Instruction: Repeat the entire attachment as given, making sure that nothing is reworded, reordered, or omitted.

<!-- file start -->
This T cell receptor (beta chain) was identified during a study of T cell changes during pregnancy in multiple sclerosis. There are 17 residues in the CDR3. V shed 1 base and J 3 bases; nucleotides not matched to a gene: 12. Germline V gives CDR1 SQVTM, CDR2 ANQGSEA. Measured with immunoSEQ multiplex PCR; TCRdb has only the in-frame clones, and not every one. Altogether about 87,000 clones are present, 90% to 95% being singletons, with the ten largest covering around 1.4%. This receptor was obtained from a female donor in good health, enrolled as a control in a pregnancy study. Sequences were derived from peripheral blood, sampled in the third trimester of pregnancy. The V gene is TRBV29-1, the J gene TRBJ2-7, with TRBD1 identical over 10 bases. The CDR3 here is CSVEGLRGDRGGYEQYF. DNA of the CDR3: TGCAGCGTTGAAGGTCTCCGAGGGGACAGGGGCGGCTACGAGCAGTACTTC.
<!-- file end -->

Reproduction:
This T cell receptor (beta chain) was identified during a study of T cell changes during pregnancy in multiple sclerosis. There are 17 residues in the CDR3. V shed 1 base and J 3 bases; nucleotides not matched to a gene: 12. Germline V gives CDR1 SQVTM, CDR2 ANQGSEA. Measured with immunoSEQ multiplex PCR; TCRdb has only the in-frame clones, and not every one. Altogether about 87,000 clones are present, 90% to 95% being singletons, with the ten largest covering around 1.4%. This receptor was obtained from a female donor in good health, enrolled as a control in a pregnancy study. Sequences were derived from peripheral blood, sampled in the third trimester of pregnancy. The V gene is TRBV29-1, the J gene TRBJ2-7, with TRBD1 identical over 10 bases. The CDR3 here is CSVEGLRGDRGGYEQYF. DNA of the CDR3: TGCAGCGTTGAAGGTCTCCGAGGGGACAGGGGCGGCTACGAGCAGTACTTC.